Letter to the Editor from California Fly Fisher: I much appreciated Jim Burns’s story on the West Fork of the San Gabriel, which did a good job of capturing the character of a place that I have been visiting for decades. (“The West Fork of the San Gabriel,” September/October 2020.) Unfortunately, shortly after the issue came out, much of that river’s watershed was reduced to charcoal and ash by the Bobcat Fire.
By the way, readers of Cal Fly Fisher might like to know that the Oct. 13 issue of the Los Angeles Times has a great article on the ecological devastation wrought by the fire, and it noted that the river also faces additional harm from mud flows when the rains of winter arrive. That’s a helluva one-two punch against this little fishery. Only time will tell whether it has been KOed for keeps — Fred Martinez, Los Angeles.
Thanks for the props. I loved the West Fork, as I can tell you did. I thought you would appreciate this update from John Clearwater, a public affairs officer with the U.S. Forest Service:
In the course of four major fires we lost 23-percent, or nearly a quarter, of the Angeles this year. To include some of our most beautiful areas. It’s been a tough, heartbreaking year.
Regarding the closure of the West Fork, the Bobcat Fire closure area extends to April 1, 2022. I don’t anticipate that the West Fork will reopen much sooner than that.
I was in there a few weeks ago with LA Times reporter, Louis Sahagun. The area is near the origin site for the Bobcat Fire, and one of the areas that was most impacted by the Fire.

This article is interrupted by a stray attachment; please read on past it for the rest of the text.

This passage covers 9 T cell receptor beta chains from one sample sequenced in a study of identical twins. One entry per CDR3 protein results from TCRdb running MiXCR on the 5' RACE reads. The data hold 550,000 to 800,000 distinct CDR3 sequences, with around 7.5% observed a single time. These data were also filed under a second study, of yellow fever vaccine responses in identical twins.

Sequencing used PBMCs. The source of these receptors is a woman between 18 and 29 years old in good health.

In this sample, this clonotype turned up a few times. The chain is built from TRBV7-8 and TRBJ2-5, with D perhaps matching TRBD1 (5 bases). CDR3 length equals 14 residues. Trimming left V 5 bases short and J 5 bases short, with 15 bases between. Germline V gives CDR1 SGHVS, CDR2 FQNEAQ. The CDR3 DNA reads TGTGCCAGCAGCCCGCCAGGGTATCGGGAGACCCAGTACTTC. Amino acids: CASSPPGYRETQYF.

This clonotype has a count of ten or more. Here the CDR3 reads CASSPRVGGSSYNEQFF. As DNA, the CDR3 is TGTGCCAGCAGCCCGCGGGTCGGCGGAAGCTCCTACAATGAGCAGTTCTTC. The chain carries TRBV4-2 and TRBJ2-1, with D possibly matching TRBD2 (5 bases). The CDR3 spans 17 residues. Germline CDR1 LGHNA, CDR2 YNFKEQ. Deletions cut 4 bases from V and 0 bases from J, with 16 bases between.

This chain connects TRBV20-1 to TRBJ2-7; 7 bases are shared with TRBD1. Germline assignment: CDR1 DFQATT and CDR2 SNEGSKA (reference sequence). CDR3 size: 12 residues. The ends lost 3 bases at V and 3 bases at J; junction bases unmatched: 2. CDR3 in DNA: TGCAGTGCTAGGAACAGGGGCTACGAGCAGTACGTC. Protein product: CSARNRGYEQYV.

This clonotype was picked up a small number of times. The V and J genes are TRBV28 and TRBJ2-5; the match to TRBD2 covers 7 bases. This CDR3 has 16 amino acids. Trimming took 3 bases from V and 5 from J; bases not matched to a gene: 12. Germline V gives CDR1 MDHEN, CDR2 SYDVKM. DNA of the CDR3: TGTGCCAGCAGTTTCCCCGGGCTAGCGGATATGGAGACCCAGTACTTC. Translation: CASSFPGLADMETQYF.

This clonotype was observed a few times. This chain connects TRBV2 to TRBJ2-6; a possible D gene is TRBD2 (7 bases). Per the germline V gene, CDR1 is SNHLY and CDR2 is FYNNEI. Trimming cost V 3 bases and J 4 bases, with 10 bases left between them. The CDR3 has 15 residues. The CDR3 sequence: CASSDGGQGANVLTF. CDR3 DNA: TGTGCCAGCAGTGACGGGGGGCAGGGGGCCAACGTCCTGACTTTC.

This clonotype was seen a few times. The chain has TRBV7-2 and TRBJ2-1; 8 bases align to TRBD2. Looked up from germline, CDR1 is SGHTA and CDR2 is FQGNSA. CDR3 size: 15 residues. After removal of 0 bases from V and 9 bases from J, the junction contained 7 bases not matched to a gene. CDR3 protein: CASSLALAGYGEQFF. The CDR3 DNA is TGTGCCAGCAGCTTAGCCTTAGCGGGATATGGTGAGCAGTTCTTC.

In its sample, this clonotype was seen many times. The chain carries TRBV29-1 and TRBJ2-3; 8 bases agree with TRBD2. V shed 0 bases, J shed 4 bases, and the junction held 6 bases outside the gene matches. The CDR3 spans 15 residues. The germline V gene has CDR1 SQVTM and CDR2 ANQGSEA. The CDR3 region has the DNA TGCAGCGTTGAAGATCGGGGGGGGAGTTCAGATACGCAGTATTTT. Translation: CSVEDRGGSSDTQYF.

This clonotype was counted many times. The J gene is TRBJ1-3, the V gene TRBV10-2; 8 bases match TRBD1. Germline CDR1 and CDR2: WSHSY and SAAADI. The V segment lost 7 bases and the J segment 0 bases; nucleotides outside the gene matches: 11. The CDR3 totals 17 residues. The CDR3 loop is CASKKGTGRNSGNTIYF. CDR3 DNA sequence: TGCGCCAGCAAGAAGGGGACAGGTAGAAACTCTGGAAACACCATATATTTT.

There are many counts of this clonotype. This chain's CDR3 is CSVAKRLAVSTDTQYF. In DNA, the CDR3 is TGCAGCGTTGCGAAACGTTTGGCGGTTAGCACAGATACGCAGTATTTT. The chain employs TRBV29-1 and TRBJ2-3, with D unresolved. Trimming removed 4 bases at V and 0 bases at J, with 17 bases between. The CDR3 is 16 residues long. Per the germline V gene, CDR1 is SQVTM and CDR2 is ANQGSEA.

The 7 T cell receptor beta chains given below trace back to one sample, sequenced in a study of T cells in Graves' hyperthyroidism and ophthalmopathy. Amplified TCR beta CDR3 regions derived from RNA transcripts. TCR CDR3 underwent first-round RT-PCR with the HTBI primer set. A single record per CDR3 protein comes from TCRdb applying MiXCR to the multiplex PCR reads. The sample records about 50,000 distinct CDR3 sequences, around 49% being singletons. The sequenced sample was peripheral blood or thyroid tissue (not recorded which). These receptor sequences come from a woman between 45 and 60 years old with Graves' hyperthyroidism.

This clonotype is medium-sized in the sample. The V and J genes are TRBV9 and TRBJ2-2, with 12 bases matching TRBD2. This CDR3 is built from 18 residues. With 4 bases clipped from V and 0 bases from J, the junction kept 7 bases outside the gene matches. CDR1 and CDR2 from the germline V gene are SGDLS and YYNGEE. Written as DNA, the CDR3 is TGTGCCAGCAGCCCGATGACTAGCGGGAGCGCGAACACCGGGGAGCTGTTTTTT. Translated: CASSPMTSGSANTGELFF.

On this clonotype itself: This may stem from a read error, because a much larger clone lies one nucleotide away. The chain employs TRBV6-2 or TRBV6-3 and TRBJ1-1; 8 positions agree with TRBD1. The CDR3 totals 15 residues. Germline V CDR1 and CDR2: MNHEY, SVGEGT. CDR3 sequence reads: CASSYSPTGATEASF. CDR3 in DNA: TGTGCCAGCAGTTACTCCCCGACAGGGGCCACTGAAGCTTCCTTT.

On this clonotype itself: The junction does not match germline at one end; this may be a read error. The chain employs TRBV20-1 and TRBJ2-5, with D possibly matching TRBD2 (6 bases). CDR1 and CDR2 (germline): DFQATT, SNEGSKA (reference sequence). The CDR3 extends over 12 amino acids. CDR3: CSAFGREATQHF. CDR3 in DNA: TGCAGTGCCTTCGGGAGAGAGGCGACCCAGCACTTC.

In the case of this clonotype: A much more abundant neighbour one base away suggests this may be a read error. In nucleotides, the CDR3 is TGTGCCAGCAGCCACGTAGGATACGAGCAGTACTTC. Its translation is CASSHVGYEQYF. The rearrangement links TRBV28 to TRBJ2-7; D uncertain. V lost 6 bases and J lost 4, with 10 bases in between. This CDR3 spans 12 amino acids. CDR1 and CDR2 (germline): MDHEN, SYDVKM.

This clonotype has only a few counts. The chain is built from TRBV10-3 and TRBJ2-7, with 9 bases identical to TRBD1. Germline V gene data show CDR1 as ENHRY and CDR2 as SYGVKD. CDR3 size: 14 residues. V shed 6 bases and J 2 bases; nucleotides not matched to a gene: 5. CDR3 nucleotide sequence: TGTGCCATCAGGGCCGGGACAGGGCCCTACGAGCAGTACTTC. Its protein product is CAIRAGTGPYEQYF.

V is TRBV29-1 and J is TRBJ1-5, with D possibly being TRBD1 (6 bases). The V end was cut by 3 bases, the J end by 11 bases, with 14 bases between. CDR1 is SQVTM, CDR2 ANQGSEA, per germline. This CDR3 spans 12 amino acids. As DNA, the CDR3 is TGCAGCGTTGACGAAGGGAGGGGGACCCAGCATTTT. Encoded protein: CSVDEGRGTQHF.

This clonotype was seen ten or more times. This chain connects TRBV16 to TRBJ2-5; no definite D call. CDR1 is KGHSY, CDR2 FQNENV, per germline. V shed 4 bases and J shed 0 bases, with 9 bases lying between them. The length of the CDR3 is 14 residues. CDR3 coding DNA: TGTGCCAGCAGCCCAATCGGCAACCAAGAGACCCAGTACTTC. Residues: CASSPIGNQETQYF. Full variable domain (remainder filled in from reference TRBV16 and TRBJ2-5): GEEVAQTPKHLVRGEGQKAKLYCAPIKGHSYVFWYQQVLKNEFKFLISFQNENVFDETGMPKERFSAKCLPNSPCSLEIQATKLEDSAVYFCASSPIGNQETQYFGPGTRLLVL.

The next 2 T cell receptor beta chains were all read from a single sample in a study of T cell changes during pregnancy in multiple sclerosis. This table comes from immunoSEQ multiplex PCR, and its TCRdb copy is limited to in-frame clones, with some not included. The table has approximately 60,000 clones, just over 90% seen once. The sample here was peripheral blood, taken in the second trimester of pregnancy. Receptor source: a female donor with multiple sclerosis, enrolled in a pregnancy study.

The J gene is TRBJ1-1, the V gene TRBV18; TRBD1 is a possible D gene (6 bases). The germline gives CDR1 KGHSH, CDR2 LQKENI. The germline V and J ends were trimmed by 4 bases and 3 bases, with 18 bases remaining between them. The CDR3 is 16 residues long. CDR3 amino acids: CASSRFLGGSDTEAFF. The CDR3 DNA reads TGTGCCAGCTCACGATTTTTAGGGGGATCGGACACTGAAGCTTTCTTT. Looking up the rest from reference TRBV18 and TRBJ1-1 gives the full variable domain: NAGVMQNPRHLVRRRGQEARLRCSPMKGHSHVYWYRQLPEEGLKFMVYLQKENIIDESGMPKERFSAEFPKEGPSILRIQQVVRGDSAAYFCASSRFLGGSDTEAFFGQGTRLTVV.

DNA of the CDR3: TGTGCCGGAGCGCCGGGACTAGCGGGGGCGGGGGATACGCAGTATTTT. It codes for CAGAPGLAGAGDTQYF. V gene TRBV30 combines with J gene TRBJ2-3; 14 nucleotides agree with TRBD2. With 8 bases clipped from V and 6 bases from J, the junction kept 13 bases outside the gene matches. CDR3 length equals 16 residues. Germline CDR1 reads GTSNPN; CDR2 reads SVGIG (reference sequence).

Unfortunately, much of it now looking like an ashen lunar landscape. It was clearly once a mountain paradise. Now it’s heartbreaking to see. This winter I suspect the road may disappear in a number of places due to the lack of vegetation and likelihood of runoff coming down the mountainsides. During my time in there recently we encountered a number of rock slides breaking loose, rolling off the cliff tops and impacting onto the roadway, with rocks varying in size from that of a baseball to a soccer ball. Any of which would have been fatal if it had struck someone on the head.
Regardless, there is much work that will be required in the West Fork for public safety, forest recovery and habitat protection.
As for plans for the trout in the West Fork, I’ve spoken with the District Ranger team and they said the California Department of Fish & Wildlife is planning to soon relocate a number of trout from the West Fork to other areas of the San Gabriel river. They could not provide a lot of details.
See you on the river, Jim Burns
From the classic “Fishing in Wild Places”:
“The nearest one will come to that sort of virgin trout-water on mainland Britain is likely to be in the remote uplands — tiny streams and mountain lochs in the wide country, where golden eagles sweep the skies and osprey dive. Such places are fished, if at all, by only a handful of anglers in the course of a season, men prepared to travel light, to walk and climb for half the day and to make their way safely home in the evening without troubling the mountain rescue teams! As I have found out to my cost, the mist can come down quickly in these places, cocooning one in a cold, wet blanket of nothingness, the landscape disappears and it is hard to trace even one’s own boots.”
See you on the river, Jim Burns